Ellesmere Port – entrance to the Shropshire Union canal
We pull in to allow a tanker hauled by tug to pass
Stanlow oil refinery
Frodsham Marsh – Liverpool on the skyline
Frodsham Marsh – the ferry that takes cattle across the canal to the saltmarsh
River Weaver joins the canal
Weston Point – Weaver navigation
Christ Church, Weston Point – built by the Trustees of the River Weaver Navigation Company for employees and families in 1841.
Salt washes into the canal at Weston Point
Salt on the quay at Weston Point
Approaching Runcorn rail and road bridges
Widnes church across the Mersey
Fiddler’s Ferry power station
Approaching Acton Grange viaduct railway bridge
In addition to the Barton swing aqueduct which carries the
river Irwell the Bridgewater Canal across the Ship Canal, there are a further seven swing road bridges, four high level road bridges, five high level railway viaducts and five sets of huge locks – Eastham, Latchford, Irlam, Barton and Mode Wheel.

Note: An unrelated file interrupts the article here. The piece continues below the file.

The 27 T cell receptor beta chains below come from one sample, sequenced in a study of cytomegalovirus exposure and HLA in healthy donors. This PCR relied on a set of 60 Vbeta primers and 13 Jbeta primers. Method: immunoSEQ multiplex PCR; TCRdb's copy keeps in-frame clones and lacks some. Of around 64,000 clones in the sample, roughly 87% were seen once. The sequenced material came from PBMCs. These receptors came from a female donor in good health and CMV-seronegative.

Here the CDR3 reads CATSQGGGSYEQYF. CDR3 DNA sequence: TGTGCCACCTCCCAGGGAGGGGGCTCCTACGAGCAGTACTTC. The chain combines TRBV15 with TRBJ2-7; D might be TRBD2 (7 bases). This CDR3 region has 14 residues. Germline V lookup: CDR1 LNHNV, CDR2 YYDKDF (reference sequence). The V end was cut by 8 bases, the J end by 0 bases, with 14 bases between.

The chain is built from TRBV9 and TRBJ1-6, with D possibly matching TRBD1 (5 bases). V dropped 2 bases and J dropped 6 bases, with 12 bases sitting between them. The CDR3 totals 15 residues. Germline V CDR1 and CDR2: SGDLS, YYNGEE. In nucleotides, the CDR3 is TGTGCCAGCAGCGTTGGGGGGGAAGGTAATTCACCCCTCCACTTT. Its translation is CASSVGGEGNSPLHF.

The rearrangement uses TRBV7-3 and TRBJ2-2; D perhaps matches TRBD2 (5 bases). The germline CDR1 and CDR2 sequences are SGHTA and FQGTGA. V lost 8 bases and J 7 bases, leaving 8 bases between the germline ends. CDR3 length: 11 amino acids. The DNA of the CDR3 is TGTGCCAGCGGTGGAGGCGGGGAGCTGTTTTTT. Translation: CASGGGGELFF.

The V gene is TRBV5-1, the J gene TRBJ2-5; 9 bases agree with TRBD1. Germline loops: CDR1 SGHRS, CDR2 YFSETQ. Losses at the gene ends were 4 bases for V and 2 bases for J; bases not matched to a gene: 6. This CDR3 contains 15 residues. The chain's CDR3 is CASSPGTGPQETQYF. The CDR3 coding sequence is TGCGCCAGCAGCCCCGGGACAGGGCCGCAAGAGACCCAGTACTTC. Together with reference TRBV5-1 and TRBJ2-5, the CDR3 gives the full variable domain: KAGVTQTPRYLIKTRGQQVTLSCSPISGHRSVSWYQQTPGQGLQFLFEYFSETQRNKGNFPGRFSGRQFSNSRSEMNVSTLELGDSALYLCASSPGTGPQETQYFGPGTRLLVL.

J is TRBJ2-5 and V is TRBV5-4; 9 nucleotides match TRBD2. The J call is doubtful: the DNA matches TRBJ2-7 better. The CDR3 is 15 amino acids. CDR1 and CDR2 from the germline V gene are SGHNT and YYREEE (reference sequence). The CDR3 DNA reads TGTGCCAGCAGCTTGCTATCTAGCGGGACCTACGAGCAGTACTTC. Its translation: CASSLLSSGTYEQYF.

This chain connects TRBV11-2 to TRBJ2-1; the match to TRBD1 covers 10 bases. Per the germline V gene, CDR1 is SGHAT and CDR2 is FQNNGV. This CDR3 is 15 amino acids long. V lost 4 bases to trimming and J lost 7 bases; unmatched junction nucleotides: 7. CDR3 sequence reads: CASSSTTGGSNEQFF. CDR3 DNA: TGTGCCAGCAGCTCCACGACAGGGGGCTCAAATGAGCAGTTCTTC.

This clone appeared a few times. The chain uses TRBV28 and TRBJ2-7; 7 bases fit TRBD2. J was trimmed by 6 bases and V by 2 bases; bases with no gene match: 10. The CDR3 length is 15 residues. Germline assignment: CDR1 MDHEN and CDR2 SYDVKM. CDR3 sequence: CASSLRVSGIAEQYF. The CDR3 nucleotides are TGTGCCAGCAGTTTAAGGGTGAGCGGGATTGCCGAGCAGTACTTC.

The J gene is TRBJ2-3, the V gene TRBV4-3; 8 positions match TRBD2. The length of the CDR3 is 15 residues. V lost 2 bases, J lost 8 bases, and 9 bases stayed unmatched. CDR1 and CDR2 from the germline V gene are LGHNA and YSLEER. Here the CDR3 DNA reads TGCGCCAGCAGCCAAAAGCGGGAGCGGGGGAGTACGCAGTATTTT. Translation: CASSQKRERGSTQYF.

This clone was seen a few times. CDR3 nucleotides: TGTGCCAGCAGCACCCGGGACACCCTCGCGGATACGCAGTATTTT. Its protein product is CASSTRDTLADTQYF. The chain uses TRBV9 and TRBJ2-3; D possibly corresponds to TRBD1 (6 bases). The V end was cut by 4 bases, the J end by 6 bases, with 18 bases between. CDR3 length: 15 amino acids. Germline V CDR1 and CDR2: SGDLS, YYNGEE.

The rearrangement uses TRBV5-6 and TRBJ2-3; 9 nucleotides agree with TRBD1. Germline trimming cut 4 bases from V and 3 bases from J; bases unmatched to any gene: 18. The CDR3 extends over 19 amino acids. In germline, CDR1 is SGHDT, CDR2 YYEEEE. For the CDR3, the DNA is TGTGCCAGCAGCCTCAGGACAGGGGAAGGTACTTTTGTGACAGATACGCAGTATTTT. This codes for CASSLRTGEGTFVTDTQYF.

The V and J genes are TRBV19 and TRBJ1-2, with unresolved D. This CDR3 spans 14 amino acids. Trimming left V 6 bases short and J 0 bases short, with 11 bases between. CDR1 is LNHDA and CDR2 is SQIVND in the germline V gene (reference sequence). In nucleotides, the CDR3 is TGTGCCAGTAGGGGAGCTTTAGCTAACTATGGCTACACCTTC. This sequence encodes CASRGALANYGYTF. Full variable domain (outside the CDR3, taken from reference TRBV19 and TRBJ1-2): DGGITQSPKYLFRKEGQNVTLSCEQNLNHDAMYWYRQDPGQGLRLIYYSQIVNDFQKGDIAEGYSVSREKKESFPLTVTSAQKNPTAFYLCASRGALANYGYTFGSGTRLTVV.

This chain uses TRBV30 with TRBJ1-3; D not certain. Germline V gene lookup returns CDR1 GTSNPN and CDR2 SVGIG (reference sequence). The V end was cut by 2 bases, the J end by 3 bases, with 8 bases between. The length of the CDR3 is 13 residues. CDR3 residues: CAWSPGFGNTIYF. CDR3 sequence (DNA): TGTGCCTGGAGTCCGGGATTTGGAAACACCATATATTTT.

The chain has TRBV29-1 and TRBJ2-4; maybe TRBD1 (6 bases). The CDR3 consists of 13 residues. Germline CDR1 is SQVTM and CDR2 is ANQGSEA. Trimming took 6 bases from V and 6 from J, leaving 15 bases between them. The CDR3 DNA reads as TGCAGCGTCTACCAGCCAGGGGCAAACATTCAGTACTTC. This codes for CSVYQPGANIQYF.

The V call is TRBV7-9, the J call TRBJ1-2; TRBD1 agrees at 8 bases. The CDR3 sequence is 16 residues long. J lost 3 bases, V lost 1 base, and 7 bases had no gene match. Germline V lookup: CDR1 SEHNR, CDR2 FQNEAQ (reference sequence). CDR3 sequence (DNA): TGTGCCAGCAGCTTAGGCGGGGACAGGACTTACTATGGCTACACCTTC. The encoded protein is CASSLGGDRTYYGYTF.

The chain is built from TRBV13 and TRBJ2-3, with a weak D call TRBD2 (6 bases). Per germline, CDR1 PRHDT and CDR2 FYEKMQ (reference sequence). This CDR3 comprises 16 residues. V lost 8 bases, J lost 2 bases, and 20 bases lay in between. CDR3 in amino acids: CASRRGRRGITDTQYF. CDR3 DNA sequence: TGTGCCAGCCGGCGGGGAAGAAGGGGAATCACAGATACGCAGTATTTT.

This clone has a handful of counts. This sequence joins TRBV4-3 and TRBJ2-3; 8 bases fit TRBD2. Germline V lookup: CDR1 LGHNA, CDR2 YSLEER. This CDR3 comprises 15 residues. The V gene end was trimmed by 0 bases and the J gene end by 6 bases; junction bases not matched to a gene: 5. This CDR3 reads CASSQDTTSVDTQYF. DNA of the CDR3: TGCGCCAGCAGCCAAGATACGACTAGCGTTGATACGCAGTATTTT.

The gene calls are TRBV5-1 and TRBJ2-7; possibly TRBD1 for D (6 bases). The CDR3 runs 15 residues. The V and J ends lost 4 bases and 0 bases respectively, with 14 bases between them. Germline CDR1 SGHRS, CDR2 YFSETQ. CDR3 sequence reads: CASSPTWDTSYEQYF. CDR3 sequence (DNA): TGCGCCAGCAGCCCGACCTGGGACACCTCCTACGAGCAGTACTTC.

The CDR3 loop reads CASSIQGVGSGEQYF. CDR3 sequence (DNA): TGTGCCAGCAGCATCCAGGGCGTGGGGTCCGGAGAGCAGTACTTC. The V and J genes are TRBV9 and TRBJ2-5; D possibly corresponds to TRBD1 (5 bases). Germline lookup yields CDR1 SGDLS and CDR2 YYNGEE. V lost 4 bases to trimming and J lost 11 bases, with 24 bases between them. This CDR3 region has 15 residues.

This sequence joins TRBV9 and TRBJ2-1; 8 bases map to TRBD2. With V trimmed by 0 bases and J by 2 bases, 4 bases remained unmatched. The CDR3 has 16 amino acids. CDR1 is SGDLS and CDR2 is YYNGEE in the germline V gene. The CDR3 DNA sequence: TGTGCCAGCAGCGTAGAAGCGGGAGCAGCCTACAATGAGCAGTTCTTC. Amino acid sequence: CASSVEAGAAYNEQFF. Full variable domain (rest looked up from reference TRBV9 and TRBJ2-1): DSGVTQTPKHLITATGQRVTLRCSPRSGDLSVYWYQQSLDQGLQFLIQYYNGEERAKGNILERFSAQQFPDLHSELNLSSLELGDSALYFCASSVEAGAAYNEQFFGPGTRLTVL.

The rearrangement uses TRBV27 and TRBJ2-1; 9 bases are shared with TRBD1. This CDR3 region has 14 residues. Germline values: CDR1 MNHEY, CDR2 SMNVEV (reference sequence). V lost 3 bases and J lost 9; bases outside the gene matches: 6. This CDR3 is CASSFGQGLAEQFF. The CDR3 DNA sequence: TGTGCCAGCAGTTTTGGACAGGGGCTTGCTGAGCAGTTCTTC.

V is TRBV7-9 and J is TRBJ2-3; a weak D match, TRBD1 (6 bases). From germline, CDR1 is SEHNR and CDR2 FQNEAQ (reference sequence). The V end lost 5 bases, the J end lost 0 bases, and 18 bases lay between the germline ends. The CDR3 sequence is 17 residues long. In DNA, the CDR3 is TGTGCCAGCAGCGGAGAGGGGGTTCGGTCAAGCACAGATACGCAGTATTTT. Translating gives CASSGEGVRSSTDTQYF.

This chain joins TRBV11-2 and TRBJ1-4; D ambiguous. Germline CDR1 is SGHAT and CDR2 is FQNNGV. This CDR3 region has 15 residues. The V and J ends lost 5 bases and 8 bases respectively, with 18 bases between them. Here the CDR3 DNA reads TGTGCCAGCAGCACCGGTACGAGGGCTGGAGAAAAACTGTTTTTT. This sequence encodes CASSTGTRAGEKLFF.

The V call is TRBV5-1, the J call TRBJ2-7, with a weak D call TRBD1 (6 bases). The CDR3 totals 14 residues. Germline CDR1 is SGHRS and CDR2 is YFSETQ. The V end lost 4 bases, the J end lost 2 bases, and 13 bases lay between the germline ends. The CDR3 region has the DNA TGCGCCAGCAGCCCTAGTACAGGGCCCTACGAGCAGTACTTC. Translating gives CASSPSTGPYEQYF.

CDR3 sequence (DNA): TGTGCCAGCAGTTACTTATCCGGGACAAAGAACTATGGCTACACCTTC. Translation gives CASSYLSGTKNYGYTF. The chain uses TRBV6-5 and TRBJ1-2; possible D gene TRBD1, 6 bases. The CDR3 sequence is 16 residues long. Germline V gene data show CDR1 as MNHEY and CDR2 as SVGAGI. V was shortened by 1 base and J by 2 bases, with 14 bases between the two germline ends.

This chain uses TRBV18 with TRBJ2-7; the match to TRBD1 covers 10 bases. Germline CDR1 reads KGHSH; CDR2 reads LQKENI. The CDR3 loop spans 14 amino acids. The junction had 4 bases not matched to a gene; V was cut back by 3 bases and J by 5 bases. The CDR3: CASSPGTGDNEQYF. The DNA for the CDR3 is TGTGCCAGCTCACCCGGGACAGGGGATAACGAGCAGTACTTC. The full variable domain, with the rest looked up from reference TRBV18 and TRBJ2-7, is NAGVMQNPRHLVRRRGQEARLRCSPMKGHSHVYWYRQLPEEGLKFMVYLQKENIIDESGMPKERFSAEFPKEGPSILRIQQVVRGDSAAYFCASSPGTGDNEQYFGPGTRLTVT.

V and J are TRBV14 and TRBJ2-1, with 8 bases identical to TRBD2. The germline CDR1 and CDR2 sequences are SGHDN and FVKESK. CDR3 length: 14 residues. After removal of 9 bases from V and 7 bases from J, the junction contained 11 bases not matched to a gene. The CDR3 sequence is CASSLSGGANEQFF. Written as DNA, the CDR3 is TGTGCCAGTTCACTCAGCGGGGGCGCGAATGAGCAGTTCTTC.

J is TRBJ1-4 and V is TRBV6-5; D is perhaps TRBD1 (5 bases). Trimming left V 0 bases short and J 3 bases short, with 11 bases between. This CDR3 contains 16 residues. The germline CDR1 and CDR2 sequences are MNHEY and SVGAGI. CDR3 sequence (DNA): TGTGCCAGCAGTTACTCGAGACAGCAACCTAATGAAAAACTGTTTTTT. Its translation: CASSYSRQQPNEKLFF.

Approaching Latchford High Level Bridge preceded by swan
Passing beneath the M6 viaduct
The junction with the River Bollin
Today, largely because of the decline of UK-based manufacturing industry and also because many ocean-going ships are too large to fit in the canal, the amount of freight it carries has dropped to about six million tonnes each year. Salford Quays are no longer used as ship docks, and ships using the Manchester Ship Canal unload their cargo at various places along the canal.
Barton Road swing bridge
However, in 2007 Tesco announced that it was using the canal for transporting wine between Liverpool and the Irlam Container Terminal, from where the cargo is offloaded and transported to a nearby bottling plant. Tesco say that this will save 700,000 miles of road haulage per year.
Centenary Bridge, Trafford Park industrial estate
Approaching Salford Quays
Mode Wheel locks, Salford
Imperial War Museum North
Salford Quays – The Lowry
When the canal reaches Manchester (or more properly Salford) it enters a web of quays and jetties. The old Salford-Manchester Docks disappeared in the early 1970s and over the past few decades, as Manchester has ceased to be the strong centre of manufacturing that it used to be, the canal has fallen largely into disuse.
Salford Quays – Millenium Footbridge raised
The docks were redeveloped as Salford Quays, with waterside housing, light industry, entertainment and recreational complexes (The Lowry, Imperial War Museum) and now the BBC Media City development.
Salford Quays – the new BBC Media City development